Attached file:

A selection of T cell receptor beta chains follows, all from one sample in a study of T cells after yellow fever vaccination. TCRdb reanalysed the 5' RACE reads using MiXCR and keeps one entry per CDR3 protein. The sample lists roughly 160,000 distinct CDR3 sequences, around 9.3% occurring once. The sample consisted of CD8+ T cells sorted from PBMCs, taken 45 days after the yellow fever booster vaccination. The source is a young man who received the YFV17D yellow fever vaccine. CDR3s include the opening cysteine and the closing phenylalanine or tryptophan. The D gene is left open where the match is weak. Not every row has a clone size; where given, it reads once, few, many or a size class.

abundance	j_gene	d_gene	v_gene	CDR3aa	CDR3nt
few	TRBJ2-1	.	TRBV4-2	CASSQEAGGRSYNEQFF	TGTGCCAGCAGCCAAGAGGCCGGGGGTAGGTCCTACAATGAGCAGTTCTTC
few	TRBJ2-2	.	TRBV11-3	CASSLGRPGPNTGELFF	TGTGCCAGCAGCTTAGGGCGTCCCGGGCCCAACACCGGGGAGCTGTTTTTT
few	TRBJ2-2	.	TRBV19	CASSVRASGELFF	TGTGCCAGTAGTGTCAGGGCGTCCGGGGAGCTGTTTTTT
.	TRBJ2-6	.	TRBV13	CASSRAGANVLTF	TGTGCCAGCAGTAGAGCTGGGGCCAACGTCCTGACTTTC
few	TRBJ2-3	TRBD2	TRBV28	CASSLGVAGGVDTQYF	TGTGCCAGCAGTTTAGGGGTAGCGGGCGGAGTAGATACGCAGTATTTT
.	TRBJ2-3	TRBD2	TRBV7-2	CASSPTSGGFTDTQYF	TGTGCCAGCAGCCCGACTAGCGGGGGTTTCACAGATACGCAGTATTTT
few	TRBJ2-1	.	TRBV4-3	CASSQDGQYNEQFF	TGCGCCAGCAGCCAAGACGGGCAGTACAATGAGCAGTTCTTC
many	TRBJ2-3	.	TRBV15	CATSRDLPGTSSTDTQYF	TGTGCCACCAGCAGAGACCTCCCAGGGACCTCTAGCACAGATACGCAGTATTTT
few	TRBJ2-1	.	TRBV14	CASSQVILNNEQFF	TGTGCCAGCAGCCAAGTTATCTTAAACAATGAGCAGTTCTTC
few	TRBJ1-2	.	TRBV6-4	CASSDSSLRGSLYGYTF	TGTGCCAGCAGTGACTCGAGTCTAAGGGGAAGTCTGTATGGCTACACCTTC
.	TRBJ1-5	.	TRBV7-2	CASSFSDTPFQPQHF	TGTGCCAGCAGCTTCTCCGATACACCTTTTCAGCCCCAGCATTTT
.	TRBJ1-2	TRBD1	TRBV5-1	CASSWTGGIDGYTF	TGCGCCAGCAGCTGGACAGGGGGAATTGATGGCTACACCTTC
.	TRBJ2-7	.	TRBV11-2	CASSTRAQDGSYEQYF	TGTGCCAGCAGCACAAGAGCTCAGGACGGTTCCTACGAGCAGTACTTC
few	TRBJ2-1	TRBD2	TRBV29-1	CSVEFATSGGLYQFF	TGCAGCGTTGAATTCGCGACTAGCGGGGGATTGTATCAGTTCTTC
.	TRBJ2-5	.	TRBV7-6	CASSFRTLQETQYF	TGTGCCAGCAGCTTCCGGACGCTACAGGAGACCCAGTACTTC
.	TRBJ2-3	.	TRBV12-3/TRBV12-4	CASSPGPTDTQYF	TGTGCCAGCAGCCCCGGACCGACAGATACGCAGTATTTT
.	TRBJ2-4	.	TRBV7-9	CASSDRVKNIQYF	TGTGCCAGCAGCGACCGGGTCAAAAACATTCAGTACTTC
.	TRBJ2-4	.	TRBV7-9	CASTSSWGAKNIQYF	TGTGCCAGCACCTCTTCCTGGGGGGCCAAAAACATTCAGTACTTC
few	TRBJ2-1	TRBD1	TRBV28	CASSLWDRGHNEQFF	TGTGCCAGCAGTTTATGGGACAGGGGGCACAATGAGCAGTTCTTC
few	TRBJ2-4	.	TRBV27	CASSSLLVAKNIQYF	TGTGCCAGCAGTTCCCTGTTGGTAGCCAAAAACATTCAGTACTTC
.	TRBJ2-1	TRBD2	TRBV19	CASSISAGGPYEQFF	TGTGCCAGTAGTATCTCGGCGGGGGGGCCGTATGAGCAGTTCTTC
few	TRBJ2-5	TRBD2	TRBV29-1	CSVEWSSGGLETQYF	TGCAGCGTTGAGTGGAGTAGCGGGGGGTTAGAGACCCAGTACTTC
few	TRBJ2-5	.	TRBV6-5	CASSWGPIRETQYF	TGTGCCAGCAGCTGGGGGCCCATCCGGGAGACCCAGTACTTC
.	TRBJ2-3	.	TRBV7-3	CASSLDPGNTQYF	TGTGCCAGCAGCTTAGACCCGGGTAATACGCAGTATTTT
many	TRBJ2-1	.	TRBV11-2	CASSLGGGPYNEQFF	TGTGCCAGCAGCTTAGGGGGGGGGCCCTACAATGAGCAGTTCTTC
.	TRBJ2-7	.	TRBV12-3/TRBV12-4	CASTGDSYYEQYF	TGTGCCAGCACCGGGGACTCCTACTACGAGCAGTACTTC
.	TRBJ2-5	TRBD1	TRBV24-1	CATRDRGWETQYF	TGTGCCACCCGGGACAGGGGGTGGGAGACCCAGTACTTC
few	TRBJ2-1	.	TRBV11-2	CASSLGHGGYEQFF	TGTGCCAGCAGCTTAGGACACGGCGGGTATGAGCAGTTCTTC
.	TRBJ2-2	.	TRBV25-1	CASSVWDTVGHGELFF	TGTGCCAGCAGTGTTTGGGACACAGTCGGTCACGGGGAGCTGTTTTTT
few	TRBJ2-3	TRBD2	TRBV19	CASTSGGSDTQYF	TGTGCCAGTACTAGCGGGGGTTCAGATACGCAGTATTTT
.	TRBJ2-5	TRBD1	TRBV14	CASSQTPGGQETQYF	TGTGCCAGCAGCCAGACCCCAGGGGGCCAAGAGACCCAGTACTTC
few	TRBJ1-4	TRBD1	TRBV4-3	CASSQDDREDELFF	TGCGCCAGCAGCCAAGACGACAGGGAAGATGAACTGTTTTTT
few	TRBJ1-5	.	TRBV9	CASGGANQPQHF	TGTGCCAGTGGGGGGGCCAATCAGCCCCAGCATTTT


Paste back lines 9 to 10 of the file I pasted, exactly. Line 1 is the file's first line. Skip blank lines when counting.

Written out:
few	TRBJ2-1	.	TRBV4-3	CASSQDGQYNEQFF	TGCGCCAGCAGCCAAGACGGGCAGTACAATGAGCAGTTCTTC
many	TRBJ2-3	.	TRBV15	CATSRDLPGTSSTDTQYF	TGTGCCACCAGCAGAGACCTCCCAGGGACCTCTAGCACAGATACGCAGTATTTT